Vertical and Vertiginous

A steep climb up a mountain is sometimes described as “vertiginous”, as in the following quotation from a description of a hike up the Inca Trail: You have time to make the vertiginous climb to its summit for dramatic views of the city spread out below. You might be excused for thinking that “vertiginous” is … Read more

One Sheep, Two Sheep, One Fish, Two Fish . . .

What do a sheep, a cannon and an aircraft have in common? The answer is that they all – usually – use the same word whether they are in the singular or the plural. If you have one sheep and then you acquire a second sheep, you now have two sheep, not two “sheeps”.  Other … Read more

One Fell Swoop

It’s quite common for people to use the phrase “one fowl swoop” (or even “one foul swoop”) when they want to convey the idea of an event taking place all at once and very suddenly. But why do we say this? Is the phrase something to do with birds swooping to the ground in a … Read more


A couple of previous Daily Writing Tips posts looked at when to use rhyme in poetry and also at the various types of rhyme available to the poet. Rhyme, however, is only one of the techniques employed in poetry to make its language special. Another basic one is alliteration. Alliteration is defined by the Compact … Read more

Four “Censor” Words to Keep Straight

Don’t mix up censor, censure, sensor and censer.  These four words sound very similar when spoken, making them easy to mix up. Censor and censure, particularly, are often muddled as they are related words coming from the same Latin root. However, they do have distinct meanings and you should be aware of what the differences … Read more

100% Will Suffice

It’s quite common to read of people – particularly sportsmen and performers – promising to “give 110%” effort. England cricketer Andrew Flintoff, for example, once promised to give “110% in every game” he played. Of course, to do so would be impossible. When something is finite, 100% means all of it. You can’t give more … Read more

40 Twitter Hashtags for Writers

If you use Twitter, you’re probably already familiar with the idea of hashtags. These are simply a way of categorizing particular tweets by including within them a keyword prefixed with the hash or “pound” (#) symbol. So, for example, tweets containing writing advice will often contain the “#writetip” tag. The point of this is to … Read more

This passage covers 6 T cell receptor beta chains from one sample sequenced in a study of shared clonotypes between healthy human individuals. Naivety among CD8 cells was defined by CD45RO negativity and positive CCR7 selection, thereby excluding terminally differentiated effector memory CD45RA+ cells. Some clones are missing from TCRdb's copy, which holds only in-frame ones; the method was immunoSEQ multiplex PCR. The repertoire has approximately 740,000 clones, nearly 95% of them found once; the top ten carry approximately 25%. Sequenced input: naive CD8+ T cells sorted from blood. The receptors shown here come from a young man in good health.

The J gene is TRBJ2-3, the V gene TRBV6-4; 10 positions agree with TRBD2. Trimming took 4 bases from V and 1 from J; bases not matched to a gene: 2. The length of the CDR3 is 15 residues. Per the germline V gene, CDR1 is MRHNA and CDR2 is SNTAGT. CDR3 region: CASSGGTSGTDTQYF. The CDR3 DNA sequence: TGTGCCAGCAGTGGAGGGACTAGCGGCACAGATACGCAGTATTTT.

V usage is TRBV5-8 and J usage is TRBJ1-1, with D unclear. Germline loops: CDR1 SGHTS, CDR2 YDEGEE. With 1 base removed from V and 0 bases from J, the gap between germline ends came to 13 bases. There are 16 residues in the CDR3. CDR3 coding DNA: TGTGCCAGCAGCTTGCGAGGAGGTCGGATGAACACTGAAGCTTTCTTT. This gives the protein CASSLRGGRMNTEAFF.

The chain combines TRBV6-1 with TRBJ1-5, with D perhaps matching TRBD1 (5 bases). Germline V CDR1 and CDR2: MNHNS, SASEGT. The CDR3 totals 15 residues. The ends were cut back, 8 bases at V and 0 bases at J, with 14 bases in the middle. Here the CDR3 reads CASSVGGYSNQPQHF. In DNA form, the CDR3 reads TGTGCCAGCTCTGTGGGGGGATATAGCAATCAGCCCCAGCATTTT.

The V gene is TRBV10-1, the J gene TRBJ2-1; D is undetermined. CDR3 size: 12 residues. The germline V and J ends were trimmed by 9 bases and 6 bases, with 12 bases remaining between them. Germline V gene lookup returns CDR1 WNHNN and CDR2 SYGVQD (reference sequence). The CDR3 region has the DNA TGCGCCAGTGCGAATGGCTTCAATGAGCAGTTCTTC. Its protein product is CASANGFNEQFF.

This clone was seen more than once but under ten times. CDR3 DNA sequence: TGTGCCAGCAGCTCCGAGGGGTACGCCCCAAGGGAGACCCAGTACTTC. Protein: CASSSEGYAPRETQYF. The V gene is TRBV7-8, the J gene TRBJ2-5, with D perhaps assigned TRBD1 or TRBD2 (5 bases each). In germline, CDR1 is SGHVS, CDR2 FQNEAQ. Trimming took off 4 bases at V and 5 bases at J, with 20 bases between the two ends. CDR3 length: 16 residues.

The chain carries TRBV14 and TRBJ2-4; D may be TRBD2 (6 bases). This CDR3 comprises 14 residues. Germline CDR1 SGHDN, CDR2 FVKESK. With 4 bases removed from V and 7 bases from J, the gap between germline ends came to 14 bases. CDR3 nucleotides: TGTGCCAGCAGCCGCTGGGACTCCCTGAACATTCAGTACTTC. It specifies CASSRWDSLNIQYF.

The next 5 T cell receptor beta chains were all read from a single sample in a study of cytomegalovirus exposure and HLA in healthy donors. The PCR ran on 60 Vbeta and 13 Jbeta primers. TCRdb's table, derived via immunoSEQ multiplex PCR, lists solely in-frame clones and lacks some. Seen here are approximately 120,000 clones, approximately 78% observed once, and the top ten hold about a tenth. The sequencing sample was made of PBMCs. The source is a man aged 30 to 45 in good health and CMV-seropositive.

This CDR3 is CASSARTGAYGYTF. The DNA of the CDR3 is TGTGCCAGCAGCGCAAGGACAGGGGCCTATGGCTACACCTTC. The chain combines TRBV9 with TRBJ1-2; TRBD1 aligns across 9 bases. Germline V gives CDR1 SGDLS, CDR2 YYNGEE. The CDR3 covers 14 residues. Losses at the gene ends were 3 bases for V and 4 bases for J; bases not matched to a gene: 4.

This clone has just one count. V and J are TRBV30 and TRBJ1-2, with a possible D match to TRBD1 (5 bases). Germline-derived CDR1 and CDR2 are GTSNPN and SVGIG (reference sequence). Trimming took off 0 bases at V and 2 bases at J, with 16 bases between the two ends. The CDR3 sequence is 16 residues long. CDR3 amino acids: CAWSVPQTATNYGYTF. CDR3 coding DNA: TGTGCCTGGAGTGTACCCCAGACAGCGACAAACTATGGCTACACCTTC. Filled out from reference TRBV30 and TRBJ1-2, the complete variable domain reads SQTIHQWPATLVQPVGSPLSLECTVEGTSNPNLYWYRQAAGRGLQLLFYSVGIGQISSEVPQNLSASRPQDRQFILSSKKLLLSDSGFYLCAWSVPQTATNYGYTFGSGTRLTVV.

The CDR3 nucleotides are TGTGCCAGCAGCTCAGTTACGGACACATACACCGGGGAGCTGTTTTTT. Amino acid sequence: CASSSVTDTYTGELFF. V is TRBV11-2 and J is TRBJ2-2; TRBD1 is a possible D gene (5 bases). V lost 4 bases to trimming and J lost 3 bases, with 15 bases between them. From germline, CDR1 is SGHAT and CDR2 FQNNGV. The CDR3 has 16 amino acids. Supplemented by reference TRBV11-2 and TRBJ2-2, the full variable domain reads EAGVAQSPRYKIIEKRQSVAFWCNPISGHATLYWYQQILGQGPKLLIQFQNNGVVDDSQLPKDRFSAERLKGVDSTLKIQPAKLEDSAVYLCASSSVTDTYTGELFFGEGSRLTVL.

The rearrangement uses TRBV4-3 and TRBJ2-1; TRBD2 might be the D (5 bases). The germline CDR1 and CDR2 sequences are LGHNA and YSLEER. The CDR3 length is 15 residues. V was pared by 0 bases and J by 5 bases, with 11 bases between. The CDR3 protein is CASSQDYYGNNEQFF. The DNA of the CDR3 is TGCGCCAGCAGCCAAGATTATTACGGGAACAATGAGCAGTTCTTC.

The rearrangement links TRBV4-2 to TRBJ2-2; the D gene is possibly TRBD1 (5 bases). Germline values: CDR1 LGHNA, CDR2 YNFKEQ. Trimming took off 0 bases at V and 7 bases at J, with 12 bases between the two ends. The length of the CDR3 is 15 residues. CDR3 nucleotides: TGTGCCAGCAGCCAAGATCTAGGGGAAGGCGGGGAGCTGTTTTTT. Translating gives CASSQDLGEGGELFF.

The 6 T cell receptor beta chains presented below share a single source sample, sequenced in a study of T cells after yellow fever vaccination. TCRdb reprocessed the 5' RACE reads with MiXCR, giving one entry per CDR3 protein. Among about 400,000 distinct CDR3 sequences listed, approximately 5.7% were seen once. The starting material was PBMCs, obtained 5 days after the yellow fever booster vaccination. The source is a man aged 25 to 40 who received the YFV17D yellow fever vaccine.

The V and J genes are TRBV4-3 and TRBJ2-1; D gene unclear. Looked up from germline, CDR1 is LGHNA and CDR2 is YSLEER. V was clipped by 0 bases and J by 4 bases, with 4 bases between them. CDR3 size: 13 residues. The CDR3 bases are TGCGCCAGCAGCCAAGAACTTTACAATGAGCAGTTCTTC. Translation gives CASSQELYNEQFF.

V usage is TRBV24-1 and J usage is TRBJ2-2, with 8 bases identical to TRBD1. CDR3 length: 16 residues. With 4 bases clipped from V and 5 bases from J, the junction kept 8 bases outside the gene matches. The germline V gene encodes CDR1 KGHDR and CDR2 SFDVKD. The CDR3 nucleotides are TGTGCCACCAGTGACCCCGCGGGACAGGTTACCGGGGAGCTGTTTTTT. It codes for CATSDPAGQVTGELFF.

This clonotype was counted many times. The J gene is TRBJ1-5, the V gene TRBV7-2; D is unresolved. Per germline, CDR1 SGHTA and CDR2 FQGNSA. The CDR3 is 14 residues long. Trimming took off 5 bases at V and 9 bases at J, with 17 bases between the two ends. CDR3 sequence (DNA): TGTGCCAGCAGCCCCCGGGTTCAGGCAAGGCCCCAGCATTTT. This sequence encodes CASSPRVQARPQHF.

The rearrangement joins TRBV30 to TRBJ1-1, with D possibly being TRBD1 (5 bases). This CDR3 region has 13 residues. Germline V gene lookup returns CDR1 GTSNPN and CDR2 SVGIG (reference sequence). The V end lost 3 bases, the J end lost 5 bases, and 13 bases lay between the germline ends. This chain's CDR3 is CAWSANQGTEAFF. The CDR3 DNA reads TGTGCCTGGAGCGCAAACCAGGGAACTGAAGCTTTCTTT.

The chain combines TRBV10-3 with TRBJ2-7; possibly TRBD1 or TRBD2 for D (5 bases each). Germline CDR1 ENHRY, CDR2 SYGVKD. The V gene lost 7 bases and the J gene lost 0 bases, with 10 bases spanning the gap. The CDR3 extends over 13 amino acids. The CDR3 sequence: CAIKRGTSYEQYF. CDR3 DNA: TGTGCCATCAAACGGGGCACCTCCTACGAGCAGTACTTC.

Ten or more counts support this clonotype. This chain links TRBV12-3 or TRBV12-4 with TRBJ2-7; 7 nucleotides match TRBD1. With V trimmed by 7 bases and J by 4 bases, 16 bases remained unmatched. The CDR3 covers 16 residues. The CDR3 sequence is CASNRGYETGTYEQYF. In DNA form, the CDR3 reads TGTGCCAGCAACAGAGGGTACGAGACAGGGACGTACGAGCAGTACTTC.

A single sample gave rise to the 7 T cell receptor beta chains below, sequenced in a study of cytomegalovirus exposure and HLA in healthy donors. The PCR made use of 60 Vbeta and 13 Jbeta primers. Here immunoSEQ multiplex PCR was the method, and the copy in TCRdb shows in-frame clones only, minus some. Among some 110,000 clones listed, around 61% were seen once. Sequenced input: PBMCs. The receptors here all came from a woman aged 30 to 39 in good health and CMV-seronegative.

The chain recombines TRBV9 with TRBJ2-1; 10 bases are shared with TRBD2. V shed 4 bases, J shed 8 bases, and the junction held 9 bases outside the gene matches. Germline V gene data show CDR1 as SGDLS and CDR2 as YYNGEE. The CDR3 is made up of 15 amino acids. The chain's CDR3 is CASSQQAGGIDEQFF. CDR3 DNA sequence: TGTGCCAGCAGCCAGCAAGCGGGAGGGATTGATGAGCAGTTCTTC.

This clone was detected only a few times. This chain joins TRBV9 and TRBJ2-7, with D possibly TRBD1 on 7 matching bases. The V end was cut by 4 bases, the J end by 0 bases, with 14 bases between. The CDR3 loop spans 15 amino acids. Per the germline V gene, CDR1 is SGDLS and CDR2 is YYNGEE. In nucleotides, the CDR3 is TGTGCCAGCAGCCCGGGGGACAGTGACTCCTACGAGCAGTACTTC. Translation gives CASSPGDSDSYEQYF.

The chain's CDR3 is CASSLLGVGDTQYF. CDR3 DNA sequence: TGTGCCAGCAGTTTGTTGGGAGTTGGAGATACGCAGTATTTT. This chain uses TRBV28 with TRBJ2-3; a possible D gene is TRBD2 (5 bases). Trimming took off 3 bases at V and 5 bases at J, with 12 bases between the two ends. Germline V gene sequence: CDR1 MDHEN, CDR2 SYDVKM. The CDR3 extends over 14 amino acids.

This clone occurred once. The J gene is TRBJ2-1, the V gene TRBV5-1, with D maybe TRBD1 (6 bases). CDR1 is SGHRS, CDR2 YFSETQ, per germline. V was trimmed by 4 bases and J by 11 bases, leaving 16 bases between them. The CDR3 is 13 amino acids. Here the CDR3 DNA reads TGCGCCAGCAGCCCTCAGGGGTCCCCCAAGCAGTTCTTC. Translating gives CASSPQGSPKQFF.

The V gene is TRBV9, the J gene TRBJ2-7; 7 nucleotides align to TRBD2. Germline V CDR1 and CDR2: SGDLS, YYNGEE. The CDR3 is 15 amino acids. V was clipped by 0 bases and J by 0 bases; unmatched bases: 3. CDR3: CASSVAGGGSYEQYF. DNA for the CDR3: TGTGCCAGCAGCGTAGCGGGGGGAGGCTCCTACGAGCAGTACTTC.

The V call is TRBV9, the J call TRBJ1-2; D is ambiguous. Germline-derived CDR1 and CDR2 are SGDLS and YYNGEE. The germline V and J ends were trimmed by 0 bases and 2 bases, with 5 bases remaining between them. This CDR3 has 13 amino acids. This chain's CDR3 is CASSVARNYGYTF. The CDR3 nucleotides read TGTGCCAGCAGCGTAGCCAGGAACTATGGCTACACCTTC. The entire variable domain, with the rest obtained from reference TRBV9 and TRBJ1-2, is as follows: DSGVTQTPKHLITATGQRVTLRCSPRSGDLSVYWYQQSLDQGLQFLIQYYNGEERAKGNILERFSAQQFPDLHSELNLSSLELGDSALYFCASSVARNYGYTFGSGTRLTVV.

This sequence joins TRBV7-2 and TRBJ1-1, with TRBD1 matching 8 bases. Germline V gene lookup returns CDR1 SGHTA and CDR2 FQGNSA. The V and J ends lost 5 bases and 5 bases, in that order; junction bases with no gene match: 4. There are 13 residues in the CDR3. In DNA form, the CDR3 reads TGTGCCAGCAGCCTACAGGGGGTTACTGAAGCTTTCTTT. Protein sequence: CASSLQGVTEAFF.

Twitter Fiction. Really!

The Twitter microblogging/social networking site is an invaluable resource for writers. It can, for example, provide a stream of links to useful web pages or it can enable writers to keep in touch with editors, publishers or other writers.  You may not know, however, that Twitter can also be used to publish fiction directly. This … Read more

Types of Rhyme

The poet who wishes to write a rhyming poem has several different sorts of rhyme from which to choose. Some are strong, some more subtle, and all can be employed as the poet sees fit. The following are some of the main types : 
  End Rhymes Rhyming of the final words of lines in a … Read more

When Should Poetry Rhyme?

Not all poetry rhymes. It’s common to hear readers criticize poems that don’t rhyme, suggesting, perhaps, that the poets concerned were insufficiently skilled. But a great deal of poetry in the English language doesn’t employ rhyme. Blank verse, for example – by definition unrhymed – was a form of poetry often favoured by Milton, Shakespeare, … Read more

Don’t Begin at the Beginning

If you’re a fiction writer, you’ll be aware of the need to grab a reader’s attention as early as possible; to hook them, preferably, on your very first page. One key technique for doing this is to start your story in medias res.  The Latin expression in medias res means “into the midst of things”. … Read more

PIN Number

To keep your writing as clear and concise as possible, you should generally try to remove unnecessary words. Sometimes duplication is fine – for artistic effect, for example – but as a general rule, it’s best to say things in as few words as possible.  Unnecessary words often creep in when using acronyms. Acronyms are … Read more